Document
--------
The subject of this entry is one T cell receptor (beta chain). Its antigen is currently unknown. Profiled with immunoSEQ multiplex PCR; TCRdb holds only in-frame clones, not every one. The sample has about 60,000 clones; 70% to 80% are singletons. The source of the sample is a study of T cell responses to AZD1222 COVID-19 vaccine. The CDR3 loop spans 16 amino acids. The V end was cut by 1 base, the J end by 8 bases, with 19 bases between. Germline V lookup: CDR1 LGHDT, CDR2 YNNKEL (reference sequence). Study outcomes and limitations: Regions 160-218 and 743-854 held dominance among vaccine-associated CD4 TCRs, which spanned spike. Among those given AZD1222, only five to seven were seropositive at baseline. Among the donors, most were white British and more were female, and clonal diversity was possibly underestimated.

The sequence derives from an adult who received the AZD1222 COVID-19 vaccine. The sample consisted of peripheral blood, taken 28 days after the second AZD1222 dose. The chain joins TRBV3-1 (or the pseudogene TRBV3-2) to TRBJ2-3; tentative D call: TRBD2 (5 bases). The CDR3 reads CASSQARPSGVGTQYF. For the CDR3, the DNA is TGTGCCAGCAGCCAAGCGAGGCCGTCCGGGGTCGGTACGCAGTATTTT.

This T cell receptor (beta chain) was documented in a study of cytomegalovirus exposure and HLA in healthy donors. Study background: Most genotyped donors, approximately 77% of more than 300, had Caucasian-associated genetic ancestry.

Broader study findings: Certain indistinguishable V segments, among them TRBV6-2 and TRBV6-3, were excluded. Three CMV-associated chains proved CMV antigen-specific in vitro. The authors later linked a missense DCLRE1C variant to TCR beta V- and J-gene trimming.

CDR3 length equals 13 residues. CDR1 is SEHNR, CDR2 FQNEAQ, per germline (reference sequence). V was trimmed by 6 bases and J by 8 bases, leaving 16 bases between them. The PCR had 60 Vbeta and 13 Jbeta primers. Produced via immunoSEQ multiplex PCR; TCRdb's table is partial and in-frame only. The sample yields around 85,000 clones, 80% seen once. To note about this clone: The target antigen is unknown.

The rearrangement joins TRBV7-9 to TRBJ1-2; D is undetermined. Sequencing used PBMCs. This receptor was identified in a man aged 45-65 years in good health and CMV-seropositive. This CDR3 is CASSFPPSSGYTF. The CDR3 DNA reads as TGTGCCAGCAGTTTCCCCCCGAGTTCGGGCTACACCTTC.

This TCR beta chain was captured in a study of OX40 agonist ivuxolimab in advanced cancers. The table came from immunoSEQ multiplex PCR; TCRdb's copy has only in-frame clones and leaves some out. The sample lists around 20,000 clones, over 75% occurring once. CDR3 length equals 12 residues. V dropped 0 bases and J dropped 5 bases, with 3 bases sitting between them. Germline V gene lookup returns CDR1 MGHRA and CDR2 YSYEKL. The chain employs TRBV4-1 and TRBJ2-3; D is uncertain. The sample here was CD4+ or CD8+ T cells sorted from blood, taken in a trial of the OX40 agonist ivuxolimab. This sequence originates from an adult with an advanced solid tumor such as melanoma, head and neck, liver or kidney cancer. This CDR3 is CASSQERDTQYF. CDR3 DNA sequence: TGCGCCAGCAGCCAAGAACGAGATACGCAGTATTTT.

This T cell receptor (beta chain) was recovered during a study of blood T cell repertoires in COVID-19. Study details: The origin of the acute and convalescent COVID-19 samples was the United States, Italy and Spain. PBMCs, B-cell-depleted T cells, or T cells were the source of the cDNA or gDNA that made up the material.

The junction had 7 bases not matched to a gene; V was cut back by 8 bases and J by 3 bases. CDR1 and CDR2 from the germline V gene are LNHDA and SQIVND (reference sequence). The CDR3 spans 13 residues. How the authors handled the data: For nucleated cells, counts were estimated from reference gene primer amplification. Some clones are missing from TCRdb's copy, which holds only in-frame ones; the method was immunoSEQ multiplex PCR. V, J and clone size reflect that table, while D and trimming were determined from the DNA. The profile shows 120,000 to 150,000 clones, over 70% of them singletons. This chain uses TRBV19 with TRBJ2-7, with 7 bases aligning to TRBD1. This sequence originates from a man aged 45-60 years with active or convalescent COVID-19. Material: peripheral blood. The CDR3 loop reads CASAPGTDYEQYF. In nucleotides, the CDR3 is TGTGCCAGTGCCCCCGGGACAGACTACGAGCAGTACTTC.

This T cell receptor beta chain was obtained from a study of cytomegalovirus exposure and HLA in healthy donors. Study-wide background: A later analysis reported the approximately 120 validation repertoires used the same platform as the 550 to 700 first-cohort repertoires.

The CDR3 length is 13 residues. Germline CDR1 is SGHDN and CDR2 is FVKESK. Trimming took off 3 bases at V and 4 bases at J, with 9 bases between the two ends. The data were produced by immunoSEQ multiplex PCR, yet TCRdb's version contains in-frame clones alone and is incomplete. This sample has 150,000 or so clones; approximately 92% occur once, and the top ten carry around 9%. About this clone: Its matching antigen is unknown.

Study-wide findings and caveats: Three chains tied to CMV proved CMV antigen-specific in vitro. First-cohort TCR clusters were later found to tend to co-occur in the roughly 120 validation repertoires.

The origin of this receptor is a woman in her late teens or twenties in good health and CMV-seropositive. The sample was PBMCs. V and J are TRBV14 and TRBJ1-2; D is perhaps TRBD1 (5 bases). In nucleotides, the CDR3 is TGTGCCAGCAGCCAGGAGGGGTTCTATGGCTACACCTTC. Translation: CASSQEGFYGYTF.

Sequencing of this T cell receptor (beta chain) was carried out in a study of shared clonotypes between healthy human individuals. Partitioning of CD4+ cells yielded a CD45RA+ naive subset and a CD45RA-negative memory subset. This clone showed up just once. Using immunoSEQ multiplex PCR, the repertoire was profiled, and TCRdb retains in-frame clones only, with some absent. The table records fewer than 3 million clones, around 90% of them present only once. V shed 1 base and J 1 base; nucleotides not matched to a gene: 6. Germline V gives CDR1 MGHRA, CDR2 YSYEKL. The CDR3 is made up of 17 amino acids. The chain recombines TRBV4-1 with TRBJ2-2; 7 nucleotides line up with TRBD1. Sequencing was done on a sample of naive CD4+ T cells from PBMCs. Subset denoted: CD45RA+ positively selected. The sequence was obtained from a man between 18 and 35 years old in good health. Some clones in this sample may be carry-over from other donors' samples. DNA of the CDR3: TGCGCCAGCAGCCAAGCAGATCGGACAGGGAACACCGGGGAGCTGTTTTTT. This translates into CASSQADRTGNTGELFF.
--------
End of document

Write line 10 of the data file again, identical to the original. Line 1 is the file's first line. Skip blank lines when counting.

This T cell receptor beta chain was obtained from a study of cytomegalovirus exposure and HLA in healthy donors. Study-wide background: A later analysis reported the approximately 120 validation repertoires used the same platform as the 550 to 700 first-cohort repertoires.